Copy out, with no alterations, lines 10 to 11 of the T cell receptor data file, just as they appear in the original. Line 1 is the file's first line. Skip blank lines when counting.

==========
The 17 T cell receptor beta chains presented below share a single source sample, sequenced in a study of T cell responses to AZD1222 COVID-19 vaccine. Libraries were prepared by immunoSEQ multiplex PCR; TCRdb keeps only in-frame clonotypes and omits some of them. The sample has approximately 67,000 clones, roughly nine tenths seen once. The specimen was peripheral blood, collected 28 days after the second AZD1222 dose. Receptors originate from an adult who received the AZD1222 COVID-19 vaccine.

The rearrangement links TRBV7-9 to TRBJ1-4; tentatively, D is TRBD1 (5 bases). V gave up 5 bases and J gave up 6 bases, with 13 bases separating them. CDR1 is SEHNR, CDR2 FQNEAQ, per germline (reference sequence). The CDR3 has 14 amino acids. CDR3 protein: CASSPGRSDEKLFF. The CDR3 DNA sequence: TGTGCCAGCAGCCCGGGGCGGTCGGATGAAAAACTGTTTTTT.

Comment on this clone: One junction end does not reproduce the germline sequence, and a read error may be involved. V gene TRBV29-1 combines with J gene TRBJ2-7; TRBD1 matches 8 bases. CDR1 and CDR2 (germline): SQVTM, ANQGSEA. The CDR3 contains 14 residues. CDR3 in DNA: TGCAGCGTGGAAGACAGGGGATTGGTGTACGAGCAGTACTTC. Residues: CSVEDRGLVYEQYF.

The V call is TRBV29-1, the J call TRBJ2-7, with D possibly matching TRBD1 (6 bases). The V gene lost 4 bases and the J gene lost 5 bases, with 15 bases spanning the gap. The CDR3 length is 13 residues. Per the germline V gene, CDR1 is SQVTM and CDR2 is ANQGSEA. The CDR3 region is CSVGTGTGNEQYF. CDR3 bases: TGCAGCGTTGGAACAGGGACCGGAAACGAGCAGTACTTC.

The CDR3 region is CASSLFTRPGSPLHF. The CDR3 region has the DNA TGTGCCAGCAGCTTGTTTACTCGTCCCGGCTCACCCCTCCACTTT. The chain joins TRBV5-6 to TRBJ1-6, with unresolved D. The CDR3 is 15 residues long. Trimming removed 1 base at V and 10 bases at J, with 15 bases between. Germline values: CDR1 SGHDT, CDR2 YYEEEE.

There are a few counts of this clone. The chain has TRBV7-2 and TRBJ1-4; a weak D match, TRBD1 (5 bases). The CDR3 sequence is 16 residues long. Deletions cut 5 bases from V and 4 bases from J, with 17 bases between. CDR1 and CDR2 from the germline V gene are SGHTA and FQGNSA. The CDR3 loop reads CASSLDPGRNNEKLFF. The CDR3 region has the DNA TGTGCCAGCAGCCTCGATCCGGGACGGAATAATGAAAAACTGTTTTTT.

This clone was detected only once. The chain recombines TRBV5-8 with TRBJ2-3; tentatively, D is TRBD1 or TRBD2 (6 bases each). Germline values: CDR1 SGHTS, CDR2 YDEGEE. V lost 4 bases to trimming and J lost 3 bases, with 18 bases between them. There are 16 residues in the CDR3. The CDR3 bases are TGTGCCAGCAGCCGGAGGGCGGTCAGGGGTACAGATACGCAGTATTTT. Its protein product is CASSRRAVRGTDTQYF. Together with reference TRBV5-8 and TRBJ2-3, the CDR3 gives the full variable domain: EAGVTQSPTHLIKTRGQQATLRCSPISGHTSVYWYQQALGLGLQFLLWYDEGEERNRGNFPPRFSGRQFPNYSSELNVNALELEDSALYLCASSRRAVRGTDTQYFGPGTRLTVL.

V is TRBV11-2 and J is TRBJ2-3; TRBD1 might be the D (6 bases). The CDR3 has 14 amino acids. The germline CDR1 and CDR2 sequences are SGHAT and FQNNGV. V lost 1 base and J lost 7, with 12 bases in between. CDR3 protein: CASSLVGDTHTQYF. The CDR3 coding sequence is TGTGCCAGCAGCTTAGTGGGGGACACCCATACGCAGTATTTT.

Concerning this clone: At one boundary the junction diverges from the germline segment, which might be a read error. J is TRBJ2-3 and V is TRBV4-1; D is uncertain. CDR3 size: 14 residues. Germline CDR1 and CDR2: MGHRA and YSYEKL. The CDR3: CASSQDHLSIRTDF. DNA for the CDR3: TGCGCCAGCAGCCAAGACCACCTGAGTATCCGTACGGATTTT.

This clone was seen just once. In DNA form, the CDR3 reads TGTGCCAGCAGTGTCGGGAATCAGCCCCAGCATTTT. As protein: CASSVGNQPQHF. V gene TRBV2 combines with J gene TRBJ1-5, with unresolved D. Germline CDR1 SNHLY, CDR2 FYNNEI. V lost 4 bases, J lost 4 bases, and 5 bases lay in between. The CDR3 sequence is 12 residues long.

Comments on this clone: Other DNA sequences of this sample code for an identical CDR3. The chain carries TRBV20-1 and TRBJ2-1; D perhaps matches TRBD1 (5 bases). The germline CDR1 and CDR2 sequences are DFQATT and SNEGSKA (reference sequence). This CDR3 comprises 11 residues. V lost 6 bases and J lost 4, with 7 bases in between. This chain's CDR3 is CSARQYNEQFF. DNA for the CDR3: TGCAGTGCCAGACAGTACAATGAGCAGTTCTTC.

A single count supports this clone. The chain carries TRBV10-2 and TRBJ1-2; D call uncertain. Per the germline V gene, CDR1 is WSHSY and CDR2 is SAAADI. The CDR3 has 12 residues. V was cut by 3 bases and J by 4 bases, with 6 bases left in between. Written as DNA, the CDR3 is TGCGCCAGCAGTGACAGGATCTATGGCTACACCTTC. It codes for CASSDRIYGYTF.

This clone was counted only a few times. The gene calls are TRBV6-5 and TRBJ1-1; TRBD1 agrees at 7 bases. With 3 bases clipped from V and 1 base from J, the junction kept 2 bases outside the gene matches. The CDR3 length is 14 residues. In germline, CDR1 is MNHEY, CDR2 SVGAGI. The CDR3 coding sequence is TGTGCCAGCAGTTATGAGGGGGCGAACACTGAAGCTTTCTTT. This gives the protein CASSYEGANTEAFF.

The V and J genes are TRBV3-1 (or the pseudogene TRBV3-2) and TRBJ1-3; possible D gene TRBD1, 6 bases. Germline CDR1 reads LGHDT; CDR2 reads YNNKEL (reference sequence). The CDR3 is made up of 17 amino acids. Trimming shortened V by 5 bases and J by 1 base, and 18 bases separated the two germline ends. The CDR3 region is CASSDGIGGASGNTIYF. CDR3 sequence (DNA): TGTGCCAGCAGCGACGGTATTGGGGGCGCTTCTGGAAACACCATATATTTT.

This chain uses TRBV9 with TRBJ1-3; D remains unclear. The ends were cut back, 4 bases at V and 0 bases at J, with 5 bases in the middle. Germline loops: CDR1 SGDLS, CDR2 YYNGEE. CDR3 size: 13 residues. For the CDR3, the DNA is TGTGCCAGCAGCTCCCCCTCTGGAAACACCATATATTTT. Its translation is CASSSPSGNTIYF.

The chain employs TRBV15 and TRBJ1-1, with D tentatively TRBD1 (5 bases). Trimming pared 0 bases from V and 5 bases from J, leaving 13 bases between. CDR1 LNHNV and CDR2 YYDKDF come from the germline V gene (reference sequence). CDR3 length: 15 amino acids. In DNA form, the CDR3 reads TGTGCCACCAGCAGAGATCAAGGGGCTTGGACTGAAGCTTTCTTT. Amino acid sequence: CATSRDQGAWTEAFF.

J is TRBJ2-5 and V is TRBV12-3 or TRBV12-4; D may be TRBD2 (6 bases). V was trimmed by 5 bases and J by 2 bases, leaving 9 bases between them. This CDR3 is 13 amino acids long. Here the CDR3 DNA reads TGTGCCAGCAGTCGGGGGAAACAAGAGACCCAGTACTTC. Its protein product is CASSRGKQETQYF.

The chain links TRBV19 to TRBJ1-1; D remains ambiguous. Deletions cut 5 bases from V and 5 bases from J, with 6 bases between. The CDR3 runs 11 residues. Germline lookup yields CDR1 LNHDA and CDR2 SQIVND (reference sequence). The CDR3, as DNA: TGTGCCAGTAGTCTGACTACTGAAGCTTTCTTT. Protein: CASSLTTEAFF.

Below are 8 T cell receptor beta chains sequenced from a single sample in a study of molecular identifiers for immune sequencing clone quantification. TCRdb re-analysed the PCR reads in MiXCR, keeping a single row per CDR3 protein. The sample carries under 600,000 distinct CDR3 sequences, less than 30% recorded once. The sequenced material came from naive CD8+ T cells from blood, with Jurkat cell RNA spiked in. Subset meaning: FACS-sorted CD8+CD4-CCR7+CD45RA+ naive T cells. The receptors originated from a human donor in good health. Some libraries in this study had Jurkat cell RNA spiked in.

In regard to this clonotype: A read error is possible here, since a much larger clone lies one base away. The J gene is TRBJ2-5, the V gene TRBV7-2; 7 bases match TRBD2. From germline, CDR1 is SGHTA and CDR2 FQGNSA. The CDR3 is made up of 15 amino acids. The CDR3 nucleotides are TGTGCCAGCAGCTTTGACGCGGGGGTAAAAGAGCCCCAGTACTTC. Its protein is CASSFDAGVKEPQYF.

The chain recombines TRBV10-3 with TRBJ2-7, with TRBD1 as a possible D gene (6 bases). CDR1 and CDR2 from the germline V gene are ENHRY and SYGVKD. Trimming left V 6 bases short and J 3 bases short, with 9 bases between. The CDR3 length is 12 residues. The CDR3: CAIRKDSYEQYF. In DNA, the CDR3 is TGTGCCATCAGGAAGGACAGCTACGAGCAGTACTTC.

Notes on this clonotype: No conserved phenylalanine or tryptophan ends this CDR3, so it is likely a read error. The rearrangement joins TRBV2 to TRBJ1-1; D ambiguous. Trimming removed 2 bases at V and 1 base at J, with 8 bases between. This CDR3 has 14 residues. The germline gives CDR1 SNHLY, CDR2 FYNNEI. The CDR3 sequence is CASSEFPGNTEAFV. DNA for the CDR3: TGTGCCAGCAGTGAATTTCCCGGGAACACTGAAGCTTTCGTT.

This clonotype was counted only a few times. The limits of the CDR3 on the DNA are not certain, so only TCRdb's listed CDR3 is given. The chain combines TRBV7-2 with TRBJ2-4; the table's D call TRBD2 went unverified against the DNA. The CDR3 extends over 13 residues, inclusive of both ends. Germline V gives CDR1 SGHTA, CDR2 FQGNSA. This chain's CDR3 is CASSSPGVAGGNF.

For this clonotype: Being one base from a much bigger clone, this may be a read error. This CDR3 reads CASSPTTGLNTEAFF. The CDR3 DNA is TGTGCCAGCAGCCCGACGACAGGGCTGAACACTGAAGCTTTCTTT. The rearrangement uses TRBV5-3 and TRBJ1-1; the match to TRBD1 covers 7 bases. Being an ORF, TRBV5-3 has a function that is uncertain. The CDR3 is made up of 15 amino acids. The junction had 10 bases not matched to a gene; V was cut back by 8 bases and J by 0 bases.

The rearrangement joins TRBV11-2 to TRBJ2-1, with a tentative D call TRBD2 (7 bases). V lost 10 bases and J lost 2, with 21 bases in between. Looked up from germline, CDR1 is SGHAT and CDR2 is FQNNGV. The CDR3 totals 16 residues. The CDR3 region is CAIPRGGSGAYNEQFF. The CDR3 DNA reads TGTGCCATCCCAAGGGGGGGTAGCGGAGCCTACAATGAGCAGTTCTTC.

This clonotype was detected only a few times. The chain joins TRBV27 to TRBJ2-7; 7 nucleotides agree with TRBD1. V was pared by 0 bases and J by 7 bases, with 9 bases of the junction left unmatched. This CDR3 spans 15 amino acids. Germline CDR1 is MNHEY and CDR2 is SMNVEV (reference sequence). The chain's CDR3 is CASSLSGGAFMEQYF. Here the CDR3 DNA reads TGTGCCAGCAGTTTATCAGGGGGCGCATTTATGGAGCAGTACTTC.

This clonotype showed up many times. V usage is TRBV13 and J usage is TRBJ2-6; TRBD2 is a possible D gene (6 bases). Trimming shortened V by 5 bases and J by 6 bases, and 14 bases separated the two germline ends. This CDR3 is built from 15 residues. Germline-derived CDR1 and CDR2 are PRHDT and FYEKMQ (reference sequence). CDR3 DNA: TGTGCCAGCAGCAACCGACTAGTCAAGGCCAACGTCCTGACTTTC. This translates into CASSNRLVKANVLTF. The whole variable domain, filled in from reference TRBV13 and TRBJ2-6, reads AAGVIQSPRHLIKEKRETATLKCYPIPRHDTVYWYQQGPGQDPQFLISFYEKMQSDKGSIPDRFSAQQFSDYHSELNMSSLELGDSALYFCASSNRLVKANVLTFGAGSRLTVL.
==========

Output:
This clone was seen just once. In DNA form, the CDR3 reads TGTGCCAGCAGTGTCGGGAATCAGCCCCAGCATTTT. As protein: CASSVGNQPQHF. V gene TRBV2 combines with J gene TRBJ1-5, with unresolved D. Germline CDR1 SNHLY, CDR2 FYNNEI. V lost 4 bases, J lost 4 bases, and 5 bases lay in between. The CDR3 sequence is 12 residues long.

Comments on this clone: Other DNA sequences of this sample code for an identical CDR3. The chain carries TRBV20-1 and TRBJ2-1; D perhaps matches TRBD1 (5 bases). The germline CDR1 and CDR2 sequences are DFQATT and SNEGSKA (reference sequence). This CDR3 comprises 11 residues. V lost 6 bases and J lost 4, with 7 bases in between. This chain's CDR3 is CSARQYNEQFF. DNA for the CDR3: TGCAGTGCCAGACAGTACAATGAGCAGTTCTTC.